Marketing Automation

10. Invest in marketing automation

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In my last post, I argued that Marketing needs to stop being seen a cost center and start earning a seat at the revenue table. Fundamentally, this requires B2B marketers to:

  1. Drive revenue by filling the revenue pipeline with enough sales-ready opportunities, and
  2. Improve accountability and predictability by connecting their efforts to hard metrics like revenue and profits.

Both these requirements are incredibly difficult without technology support, especially as B2B marketing has become more complex in the last few years. The number of possible channels and techniques we must master has exploded. In addition to direct mail and events, new channels range from email and websites to search engine marketing and landing pages to blogs, podcasts, and communities. Many of these require sophisticated testing, analytics, and targeting to do well. Without the right tools to automate the planning, execution, and measurement each campaign, even the hardest-working marketer can be overwhelmed by the complexity.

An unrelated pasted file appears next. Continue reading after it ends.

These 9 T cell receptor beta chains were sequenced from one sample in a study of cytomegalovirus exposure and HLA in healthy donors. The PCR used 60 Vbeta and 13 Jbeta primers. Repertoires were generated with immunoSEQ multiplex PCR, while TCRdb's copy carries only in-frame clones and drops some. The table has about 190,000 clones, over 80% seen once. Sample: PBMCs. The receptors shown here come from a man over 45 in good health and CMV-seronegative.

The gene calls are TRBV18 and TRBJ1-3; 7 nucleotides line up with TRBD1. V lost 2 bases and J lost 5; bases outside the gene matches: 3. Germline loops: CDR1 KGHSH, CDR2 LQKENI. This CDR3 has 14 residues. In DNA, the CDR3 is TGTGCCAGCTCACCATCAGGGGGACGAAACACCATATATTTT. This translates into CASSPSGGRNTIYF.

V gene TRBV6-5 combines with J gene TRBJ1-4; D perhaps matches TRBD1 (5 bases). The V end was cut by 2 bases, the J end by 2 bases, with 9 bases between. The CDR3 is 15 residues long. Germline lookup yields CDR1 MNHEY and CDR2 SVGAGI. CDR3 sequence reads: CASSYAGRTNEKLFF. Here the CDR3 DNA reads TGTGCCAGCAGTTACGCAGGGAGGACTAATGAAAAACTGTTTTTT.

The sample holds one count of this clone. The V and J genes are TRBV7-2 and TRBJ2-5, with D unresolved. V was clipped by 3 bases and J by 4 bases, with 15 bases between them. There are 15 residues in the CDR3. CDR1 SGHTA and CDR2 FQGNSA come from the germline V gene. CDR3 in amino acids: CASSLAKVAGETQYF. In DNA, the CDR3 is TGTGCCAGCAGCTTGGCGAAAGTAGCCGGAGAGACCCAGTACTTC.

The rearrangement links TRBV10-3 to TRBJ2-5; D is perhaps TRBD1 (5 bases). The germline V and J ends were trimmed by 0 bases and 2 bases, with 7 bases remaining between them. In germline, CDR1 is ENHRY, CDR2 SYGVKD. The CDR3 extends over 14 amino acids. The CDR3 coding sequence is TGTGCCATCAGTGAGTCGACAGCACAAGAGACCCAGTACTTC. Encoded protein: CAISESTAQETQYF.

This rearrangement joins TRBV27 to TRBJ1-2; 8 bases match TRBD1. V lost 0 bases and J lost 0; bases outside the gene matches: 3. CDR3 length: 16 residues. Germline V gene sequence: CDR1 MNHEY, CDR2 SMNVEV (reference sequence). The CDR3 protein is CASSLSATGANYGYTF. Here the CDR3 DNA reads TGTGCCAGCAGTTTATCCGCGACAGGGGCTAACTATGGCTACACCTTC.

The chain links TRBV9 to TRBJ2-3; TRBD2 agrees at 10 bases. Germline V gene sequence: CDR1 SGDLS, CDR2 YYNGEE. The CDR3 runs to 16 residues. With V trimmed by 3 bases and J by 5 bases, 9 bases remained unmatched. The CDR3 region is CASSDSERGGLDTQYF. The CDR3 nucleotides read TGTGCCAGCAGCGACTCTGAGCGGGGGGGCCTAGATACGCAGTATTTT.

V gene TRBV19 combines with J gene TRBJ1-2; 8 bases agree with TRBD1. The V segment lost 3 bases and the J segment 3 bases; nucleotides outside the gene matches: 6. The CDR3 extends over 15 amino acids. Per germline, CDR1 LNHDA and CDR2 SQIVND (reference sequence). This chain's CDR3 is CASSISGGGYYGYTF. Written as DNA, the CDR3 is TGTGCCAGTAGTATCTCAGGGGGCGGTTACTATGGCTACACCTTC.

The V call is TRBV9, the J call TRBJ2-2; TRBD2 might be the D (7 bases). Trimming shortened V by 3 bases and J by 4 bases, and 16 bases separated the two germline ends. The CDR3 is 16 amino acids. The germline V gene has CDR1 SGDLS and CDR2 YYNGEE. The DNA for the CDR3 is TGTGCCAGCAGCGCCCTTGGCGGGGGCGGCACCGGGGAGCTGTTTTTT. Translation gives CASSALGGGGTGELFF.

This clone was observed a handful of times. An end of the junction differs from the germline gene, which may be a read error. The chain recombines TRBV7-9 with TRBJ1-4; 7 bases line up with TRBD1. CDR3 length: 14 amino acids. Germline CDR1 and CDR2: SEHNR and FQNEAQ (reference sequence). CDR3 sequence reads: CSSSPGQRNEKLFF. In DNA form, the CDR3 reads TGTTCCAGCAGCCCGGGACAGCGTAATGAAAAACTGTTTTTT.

Fortunately, there are B2B marketing automation solutions that can help. These use technology to automate manual processes, provide best practices, and improve the measurement and analysis of results. Garter recently published a report called “Predicts 2007: A Return to Growth Fuels Marketing Technology Spending” which claims companies that invest in marketing automation will have a clear competitive advantage over those that do not; grow revenue faster; and cut costs significantly.

However, marketers have had a difficult time getting the budget approved for marketing automation technology. There is rarely extra budget, and it is notoriously difficult to get executives to invest more budget in a department they perceive to be a cost center. This creates a Catch-22 for marketers: to be perceived as a revenue generator, marketing needs to invest in technology, but marketing needs to be perceived as a revenue generator to get the budget to invest in technology.

The answer, suggested by Brian Carroll and Peter Kim, is to allocate some of the existing programs budget to investments that assist with measurement and automate the lead management processes. The tradeoff is simple to understand (even though it can be difficult to act on). As traditional techniques such as tradeshows and mass advertising become less effective, marketers should invest some of those dollars in technology that will help them drive more revenue and improve accountability and predictability. By funding the project out of the existing marketing budget, there is no need for a lengthy approval process or justification. This allows marketing to break out of the Catch-22 and quickly demonstrate the results that will justify continued investment.